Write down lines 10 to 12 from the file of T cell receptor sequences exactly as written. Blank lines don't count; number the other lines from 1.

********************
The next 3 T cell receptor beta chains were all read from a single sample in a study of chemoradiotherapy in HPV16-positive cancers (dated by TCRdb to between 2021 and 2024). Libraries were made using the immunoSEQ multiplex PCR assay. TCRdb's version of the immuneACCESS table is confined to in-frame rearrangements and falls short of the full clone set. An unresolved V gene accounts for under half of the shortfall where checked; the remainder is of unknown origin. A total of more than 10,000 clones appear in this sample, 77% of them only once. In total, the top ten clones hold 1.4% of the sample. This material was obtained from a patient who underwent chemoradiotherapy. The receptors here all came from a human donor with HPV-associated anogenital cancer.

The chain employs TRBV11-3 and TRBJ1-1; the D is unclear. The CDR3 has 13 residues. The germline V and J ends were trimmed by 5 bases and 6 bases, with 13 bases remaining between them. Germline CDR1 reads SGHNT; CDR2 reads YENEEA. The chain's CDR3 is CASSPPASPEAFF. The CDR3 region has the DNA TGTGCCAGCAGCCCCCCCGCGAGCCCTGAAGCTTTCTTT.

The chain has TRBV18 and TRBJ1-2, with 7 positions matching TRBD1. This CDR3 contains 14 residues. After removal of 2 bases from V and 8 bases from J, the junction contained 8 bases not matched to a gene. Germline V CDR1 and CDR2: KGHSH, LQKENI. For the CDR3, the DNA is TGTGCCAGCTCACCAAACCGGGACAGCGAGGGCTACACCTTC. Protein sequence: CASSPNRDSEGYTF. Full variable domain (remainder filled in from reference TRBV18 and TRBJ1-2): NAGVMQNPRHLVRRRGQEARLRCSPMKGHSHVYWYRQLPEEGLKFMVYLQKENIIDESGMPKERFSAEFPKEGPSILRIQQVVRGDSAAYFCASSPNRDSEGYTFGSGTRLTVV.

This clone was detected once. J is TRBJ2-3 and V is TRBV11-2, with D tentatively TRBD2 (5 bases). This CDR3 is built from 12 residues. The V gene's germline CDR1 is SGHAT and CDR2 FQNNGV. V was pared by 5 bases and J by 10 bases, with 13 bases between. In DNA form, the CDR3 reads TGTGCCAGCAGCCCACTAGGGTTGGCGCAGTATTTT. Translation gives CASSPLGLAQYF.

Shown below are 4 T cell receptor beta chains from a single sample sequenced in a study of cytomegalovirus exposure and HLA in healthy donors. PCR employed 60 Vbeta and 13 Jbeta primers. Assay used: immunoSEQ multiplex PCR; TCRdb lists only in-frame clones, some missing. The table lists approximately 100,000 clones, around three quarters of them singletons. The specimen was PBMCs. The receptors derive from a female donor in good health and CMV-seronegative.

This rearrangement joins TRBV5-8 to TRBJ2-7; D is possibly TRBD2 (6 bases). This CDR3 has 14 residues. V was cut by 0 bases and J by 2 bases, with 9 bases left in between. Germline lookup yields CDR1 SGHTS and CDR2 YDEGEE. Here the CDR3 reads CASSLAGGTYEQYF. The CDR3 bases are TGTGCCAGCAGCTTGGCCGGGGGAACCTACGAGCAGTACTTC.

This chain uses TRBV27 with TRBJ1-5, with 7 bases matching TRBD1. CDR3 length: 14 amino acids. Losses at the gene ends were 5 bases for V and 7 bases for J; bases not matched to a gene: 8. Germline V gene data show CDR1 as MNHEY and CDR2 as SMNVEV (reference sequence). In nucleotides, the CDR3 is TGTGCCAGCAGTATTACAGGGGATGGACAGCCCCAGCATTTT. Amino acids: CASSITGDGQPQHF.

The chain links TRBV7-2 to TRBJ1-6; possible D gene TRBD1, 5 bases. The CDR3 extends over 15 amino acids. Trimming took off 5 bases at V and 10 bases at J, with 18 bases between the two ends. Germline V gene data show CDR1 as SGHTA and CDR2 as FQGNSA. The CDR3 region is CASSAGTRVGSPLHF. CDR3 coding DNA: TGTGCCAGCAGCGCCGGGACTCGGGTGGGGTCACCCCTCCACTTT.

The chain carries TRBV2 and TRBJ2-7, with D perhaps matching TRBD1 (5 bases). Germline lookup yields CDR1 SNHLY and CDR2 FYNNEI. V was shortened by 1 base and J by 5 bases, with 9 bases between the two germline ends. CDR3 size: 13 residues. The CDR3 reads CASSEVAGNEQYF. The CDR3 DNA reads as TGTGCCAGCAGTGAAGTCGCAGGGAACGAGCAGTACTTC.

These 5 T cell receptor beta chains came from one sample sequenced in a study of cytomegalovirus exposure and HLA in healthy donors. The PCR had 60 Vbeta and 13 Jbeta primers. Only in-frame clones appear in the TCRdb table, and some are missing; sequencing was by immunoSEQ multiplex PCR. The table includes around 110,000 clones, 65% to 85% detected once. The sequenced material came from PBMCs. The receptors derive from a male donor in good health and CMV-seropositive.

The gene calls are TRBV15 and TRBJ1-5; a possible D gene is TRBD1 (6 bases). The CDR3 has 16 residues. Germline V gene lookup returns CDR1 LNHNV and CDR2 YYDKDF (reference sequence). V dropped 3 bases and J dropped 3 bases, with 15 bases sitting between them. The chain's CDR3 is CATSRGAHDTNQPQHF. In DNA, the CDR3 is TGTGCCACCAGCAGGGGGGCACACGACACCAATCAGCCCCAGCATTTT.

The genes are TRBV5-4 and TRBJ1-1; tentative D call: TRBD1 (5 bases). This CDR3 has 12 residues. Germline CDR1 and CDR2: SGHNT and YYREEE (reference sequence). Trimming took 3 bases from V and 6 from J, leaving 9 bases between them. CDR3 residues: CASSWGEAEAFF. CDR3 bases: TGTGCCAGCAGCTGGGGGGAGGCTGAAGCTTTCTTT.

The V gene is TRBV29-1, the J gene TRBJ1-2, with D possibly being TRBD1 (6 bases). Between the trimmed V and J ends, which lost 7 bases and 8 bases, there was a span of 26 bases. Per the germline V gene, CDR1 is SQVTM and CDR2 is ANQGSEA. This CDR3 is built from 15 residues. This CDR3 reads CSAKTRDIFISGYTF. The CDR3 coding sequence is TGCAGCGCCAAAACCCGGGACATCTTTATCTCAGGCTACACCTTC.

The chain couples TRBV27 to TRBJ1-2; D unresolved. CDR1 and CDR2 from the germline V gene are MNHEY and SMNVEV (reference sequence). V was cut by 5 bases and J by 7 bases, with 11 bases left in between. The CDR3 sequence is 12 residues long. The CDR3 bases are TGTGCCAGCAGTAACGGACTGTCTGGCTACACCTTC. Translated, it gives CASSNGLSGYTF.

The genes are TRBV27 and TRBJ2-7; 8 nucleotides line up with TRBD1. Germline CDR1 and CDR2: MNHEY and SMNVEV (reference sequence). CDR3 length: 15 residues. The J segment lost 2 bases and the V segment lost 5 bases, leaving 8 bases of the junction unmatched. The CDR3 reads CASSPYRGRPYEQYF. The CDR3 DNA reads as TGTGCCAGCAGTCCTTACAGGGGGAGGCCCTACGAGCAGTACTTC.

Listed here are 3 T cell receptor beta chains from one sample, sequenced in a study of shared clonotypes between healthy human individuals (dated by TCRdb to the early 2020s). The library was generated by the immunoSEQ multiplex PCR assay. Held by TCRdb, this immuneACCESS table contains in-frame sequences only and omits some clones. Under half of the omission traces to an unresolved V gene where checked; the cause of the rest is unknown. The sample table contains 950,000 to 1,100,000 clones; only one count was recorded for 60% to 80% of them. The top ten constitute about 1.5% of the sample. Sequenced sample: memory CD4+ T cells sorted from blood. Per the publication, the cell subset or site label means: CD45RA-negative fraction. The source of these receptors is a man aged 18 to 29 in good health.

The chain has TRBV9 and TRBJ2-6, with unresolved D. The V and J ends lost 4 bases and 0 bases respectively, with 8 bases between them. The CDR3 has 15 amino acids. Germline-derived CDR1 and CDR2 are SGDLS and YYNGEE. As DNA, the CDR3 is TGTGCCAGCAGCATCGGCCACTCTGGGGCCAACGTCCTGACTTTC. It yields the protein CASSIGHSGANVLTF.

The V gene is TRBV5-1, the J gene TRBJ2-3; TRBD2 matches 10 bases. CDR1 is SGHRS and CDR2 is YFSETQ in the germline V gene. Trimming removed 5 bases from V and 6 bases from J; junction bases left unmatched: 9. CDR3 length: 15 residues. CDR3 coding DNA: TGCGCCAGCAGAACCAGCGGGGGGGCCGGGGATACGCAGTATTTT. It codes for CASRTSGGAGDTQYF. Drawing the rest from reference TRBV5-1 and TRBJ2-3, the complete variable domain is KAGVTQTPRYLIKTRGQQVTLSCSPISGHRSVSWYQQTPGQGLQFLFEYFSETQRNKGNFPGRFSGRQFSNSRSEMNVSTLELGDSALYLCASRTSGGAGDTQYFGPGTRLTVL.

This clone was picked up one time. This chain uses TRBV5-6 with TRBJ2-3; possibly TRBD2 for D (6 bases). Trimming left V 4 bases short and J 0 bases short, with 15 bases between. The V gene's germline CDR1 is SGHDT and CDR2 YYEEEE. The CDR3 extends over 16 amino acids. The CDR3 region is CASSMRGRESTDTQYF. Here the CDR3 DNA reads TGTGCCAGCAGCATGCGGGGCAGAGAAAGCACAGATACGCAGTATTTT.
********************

These 5 T cell receptor beta chains came from one sample sequenced in a study of cytomegalovirus exposure and HLA in healthy donors. The PCR had 60 Vbeta and 13 Jbeta primers. Only in-frame clones appear in the TCRdb table, and some are missing; sequencing was by immunoSEQ multiplex PCR. The table includes around 110,000 clones, 65% to 85% detected once. The sequenced material came from PBMCs. The receptors derive from a male donor in good health and CMV-seropositive.

The gene calls are TRBV15 and TRBJ1-5; a possible D gene is TRBD1 (6 bases). The CDR3 has 16 residues. Germline V gene lookup returns CDR1 LNHNV and CDR2 YYDKDF (reference sequence). V dropped 3 bases and J dropped 3 bases, with 15 bases sitting between them. The chain's CDR3 is CATSRGAHDTNQPQHF. In DNA, the CDR3 is TGTGCCACCAGCAGGGGGGCACACGACACCAATCAGCCCCAGCATTTT.

The genes are TRBV5-4 and TRBJ1-1; tentative D call: TRBD1 (5 bases). This CDR3 has 12 residues. Germline CDR1 and CDR2: SGHNT and YYREEE (reference sequence). Trimming took 3 bases from V and 6 from J, leaving 9 bases between them. CDR3 residues: CASSWGEAEAFF. CDR3 bases: TGTGCCAGCAGCTGGGGGGAGGCTGAAGCTTTCTTT.